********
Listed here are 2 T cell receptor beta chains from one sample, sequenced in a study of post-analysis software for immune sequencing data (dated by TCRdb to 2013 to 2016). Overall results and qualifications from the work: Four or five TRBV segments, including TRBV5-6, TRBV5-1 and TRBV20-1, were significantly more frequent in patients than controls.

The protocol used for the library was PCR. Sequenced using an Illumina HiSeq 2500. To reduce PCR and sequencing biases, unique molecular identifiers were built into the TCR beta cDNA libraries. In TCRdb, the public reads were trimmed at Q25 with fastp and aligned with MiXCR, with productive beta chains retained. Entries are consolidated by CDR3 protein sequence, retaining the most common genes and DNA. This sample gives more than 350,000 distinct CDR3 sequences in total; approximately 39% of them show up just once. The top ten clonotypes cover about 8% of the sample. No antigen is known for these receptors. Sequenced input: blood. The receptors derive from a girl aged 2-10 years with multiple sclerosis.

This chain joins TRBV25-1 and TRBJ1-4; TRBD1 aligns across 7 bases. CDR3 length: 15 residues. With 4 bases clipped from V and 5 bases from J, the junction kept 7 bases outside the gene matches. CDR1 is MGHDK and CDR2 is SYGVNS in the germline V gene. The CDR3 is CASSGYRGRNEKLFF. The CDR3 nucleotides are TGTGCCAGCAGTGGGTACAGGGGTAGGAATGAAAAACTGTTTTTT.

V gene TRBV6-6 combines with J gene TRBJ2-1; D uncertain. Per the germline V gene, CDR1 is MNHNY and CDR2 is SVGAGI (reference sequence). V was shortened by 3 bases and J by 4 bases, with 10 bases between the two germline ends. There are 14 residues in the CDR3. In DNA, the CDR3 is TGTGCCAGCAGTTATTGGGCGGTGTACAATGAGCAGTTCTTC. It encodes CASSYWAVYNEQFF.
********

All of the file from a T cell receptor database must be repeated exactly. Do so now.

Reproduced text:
Listed here are 2 T cell receptor beta chains from one sample, sequenced in a study of post-analysis software for immune sequencing data (dated by TCRdb to 2013 to 2016). Overall results and qualifications from the work: Four or five TRBV segments, including TRBV5-6, TRBV5-1 and TRBV20-1, were significantly more frequent in patients than controls.

The protocol used for the library was PCR. Sequenced using an Illumina HiSeq 2500. To reduce PCR and sequencing biases, unique molecular identifiers were built into the TCR beta cDNA libraries. In TCRdb, the public reads were trimmed at Q25 with fastp and aligned with MiXCR, with productive beta chains retained. Entries are consolidated by CDR3 protein sequence, retaining the most common genes and DNA. This sample gives more than 350,000 distinct CDR3 sequences in total; approximately 39% of them show up just once. The top ten clonotypes cover about 8% of the sample. No antigen is known for these receptors. Sequenced input: blood. The receptors derive from a girl aged 2-10 years with multiple sclerosis.

This chain joins TRBV25-1 and TRBJ1-4; TRBD1 aligns across 7 bases. CDR3 length: 15 residues. With 4 bases clipped from V and 5 bases from J, the junction kept 7 bases outside the gene matches. CDR1 is MGHDK and CDR2 is SYGVNS in the germline V gene. The CDR3 is CASSGYRGRNEKLFF. The CDR3 nucleotides are TGTGCCAGCAGTGGGTACAGGGGTAGGAATGAAAAACTGTTTTTT.

V gene TRBV6-6 combines with J gene TRBJ2-1; D uncertain. Per the germline V gene, CDR1 is MNHNY and CDR2 is SVGAGI (reference sequence). V was shortened by 3 bases and J by 4 bases, with 10 bases between the two germline ends. There are 14 residues in the CDR3. In DNA, the CDR3 is TGTGCCAGCAGTTATTGGGCGGTGTACAATGAGCAGTTCTTC. It encodes CASSYWAVYNEQFF.